expert advice MORE
Mother Upset That Son Smokes
Q: My husband and I gave up smoking while I was pregnant. I started back after our son was born, but my husband is still smoke-free. Our son is now 15. We've raised him to the best of our ability and are very proud of him.
Our son began dating a 16-year-old girl named "Lorrie" three months ago. She's very attractive and mature for her age. She has her driver's license and she smokes with her parent's permission. In other words, she's my worst nightmare, but I've always been polite to her.
They spend a lot of time at our house and I allow her to smoke while she's here because I smoke in the house and she has her parent's permission. To tell you the truth, due to her smoking, I never thought the relationship would last, but it doesn't seem to bother my son. He lights her cigarettes and I've even seen him kiss her while she still has smoke in her mouth.
In the past, when I tried to talk to him about my concerns, he told me he wasn't smoking and then he'd change the subject. Today I found a pack of my cigarettes rolled up in a sock while I was putting away his clothes. It's official, my son is smoking. I haven't told him I know yet because I don't know how to handle it. Would I be right to prohibit him from seeing Lorrie since I believe she's the cause of this?
A: Lorrie is not the cause of your son's smoking. At 15, he alone is responsible for his smoking. Forbidding him to see Lorrie because he is smoking will neither prevent him from seeing her nor cause him to stop smoking. You are conflicted and no doubt feel guilty because you have smoked for your son's entire life, exposing him to your example and second-hand smoke. You no doubt would feel hypocritical forbidding Lorrie's smoking in your home, since she smokes with her parent's approval and you smoke in your home in your son's presence.
This situation presents you, your husband, and your son with some worthy challenges. First, tell your son that you found your cigarettes in his sock and ask him to be truthful with you about his smoking. Let's get the truth on the table first. You and your husband both know how difficult it is to stop smoking. It's one of the worst addictions and very hard to kick permanently.
Congratulations go to your husband for quitting and remaining cigarette-free for the past 15 years. You and your husband need to help your son in any way that you can to stop smoking. Despite Lorrie's influence, you must help him and do so without any blame or shame. I would also ask to have a discussion with Lorrie about your worries about your son's smoking. Regardless of her own smoking, she realizes that smoking is terribly unhealthy. She also realizes, or should realize, the dangers of second-hand smoke. If she realizes the harm of second-hand smoke to others, then you can appeal to her not to smoke when she is with your son. You realize, however, that you cannot ask her to do something that you are not willing to do. If you ask Lorrie to refrain for smoking in your house with your son, then you must do the same.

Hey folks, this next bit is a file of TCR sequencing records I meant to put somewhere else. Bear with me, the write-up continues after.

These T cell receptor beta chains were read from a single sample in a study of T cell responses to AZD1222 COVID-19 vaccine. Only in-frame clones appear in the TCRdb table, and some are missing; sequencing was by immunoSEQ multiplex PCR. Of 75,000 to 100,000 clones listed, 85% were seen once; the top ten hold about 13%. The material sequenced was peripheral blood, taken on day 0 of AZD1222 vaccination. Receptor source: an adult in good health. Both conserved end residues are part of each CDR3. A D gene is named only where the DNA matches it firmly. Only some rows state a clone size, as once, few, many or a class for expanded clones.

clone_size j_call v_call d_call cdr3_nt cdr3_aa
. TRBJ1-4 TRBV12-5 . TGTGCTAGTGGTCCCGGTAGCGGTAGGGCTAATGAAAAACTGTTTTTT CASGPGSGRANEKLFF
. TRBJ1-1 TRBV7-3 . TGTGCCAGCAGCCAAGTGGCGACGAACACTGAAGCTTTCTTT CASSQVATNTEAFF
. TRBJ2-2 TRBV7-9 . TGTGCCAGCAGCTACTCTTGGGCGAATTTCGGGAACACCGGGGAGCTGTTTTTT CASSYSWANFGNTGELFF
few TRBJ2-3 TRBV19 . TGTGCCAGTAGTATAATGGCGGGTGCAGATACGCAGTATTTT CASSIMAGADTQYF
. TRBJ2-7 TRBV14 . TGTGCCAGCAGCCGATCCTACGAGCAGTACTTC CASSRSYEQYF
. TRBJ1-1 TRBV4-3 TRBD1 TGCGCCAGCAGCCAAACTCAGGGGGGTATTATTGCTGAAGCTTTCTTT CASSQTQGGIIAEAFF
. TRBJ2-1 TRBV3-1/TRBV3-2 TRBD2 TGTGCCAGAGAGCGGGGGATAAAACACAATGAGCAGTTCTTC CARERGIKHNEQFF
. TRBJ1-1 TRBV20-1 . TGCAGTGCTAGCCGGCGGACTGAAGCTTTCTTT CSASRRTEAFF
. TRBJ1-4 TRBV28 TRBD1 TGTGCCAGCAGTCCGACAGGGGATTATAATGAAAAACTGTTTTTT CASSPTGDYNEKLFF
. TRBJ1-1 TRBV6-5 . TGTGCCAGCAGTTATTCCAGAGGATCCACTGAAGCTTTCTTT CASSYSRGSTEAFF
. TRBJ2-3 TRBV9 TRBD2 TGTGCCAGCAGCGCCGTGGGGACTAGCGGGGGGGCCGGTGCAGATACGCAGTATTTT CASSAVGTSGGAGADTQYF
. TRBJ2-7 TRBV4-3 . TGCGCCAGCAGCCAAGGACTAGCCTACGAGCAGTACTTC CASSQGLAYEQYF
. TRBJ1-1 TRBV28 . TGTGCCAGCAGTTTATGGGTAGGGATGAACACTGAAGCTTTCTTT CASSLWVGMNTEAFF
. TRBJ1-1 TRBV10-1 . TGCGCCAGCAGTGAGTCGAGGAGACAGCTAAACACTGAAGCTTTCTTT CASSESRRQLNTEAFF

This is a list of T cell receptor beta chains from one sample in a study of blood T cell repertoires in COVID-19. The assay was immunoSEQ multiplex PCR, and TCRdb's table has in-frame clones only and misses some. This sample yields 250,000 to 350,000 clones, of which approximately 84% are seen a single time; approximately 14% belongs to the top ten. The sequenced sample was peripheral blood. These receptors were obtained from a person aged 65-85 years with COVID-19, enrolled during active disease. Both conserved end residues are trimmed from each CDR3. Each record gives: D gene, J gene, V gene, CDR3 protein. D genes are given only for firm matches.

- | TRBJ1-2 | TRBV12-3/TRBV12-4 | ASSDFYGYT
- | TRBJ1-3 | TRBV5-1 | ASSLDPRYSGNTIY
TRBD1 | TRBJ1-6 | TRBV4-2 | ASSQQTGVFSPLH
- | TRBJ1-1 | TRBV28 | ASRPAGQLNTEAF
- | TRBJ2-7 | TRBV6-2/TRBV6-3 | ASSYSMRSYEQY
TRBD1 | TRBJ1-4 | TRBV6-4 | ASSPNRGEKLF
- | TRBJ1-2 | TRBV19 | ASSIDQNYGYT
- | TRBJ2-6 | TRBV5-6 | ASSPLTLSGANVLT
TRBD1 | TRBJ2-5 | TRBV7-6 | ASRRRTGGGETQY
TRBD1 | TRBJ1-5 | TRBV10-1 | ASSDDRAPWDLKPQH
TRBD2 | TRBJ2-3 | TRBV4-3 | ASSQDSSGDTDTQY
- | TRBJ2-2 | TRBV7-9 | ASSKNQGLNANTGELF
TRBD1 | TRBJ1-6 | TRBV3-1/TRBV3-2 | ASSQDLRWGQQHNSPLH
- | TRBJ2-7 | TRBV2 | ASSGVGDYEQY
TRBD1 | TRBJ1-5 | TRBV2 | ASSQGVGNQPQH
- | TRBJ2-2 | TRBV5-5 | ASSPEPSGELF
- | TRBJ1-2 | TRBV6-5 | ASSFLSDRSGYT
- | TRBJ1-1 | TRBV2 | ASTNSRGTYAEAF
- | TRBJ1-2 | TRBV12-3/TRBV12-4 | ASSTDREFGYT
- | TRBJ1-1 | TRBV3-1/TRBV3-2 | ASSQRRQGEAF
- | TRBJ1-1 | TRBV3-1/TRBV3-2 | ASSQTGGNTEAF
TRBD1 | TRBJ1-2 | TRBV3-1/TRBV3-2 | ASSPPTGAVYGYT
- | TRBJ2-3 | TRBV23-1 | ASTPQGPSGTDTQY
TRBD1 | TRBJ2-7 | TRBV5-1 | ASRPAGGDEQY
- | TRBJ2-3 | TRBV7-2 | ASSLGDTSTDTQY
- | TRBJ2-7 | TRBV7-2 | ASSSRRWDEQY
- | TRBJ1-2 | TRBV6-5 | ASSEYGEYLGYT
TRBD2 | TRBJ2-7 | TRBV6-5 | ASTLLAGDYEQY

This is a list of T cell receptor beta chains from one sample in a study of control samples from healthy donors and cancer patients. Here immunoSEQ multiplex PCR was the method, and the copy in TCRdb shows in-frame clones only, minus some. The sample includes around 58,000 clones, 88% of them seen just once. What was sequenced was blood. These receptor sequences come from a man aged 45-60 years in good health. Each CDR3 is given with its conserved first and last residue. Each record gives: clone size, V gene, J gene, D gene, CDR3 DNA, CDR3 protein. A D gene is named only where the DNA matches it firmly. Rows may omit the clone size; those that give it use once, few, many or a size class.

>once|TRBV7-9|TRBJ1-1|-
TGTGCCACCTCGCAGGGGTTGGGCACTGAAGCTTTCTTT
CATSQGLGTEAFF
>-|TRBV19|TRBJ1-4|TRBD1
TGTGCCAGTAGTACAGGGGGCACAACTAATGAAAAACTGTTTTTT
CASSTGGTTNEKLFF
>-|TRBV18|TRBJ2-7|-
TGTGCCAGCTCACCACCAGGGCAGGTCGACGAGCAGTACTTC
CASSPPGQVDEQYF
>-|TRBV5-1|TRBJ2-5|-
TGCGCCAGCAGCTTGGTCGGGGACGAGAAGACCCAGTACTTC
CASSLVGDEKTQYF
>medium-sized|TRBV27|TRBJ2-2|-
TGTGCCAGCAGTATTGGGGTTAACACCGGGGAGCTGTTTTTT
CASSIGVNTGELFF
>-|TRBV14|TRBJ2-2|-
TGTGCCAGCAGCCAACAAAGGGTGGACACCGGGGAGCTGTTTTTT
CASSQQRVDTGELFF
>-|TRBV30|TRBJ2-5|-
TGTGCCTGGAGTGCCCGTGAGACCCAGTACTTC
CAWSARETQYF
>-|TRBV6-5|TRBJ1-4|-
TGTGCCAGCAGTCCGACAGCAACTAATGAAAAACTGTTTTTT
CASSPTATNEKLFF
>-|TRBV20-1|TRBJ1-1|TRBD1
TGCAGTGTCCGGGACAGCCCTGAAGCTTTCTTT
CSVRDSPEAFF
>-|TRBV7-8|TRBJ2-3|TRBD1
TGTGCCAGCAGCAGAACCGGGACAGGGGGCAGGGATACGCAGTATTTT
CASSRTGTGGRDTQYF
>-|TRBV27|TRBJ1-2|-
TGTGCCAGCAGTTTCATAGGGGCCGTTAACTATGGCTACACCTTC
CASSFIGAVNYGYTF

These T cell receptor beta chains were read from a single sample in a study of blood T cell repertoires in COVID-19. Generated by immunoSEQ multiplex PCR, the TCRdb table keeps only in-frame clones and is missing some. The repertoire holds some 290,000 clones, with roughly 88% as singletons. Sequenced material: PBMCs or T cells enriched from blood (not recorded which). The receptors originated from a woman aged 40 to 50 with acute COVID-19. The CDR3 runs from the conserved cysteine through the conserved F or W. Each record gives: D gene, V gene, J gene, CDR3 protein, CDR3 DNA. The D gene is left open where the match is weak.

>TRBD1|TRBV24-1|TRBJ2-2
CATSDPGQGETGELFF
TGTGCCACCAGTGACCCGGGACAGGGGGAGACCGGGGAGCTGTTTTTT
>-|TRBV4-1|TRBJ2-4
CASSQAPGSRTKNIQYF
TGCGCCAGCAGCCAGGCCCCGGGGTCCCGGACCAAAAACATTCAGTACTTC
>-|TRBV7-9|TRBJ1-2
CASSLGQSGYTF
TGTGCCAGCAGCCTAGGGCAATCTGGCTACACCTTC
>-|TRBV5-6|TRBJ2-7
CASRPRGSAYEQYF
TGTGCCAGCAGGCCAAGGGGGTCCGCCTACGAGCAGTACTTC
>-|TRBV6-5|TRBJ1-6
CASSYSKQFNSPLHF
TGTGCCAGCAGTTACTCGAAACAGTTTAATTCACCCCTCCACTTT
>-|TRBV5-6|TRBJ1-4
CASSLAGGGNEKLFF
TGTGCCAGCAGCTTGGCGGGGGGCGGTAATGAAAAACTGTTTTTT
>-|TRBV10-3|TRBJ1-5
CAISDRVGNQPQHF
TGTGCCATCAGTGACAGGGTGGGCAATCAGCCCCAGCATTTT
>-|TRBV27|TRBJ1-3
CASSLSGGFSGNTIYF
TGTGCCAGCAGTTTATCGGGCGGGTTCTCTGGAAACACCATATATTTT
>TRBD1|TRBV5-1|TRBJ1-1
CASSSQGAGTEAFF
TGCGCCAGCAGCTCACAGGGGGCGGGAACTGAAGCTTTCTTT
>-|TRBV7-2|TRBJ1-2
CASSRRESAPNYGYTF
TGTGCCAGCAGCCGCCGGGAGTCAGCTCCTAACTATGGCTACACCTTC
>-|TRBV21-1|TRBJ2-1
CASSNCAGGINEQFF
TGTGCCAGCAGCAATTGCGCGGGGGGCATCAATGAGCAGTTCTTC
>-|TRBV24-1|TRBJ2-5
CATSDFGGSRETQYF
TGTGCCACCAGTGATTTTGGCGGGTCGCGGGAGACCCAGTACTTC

Whether or not they remain girlfriend and boyfriend, your son may become addicted to cigarettes (becoming addicted happens very quickly) and remain a smoker after they have broken up. The chances of them breaking up, given the average length of teen romances, are very high. The chance that he will become addicted to cigarettes is also very high.
I am suggesting a reality check for you, your husband, your son, Lorrie, and Lorrie's parents. You have to decide whether or not you wish to continue damaging your family's health with your second-hand smoke. Your husband has to acknowledge that your second-hand smoke has been damaging his health and your son's health for the past 15 years. He has a right, as does your son, to demand that you stop smoking in the home or anywhere else in their presence. We know what smoking has done to your health.
Your son needs to do everything in his power to stop smoking. Lorrie needs to hear your concerns about your son's health and her smoking in front of your son. So do her parents. You can talk to her parents in a non-judgmental way about this, using your own addiction and guilt as part of the discussion. Even if you will not now agree to stop smoking inside your home, you and your husband cannot allow Lorrie to smoke inside your home. Simply put, you can at least prevent her second-hand smoke from harming your son and your husband.
My suggestions for dealing with your son's smoking set his health and the health of your family as the top priorities. You may choose to ignore them or you may choose to use this situation as your wake-up call. Your actions will show your priorities. Get all the help and support from family, friends, and professionals that you can to clear the air for those you love...and for yourself as well.
More on: Expert Advice
Carleton Kendrick has been in private practice as a family therapist and has worked as a consultant for more than 20 years. He has conducted parenting seminars on topics ranging from how to discipline toddlers to how to stay connected with teenagers. Kendrick has appeared as an expert on national broadcast media such as CBS, Fox Television Network, Cable News Network, CNBC, PBS, and National Public Radio. In addition, he's been quoted in the New York Times, Washington Post, Chicago Tribune, Boston Globe, USA Today, Reader's Digest, BusinessWeek, Good Housekeeping, Woman's Day, and many other publications.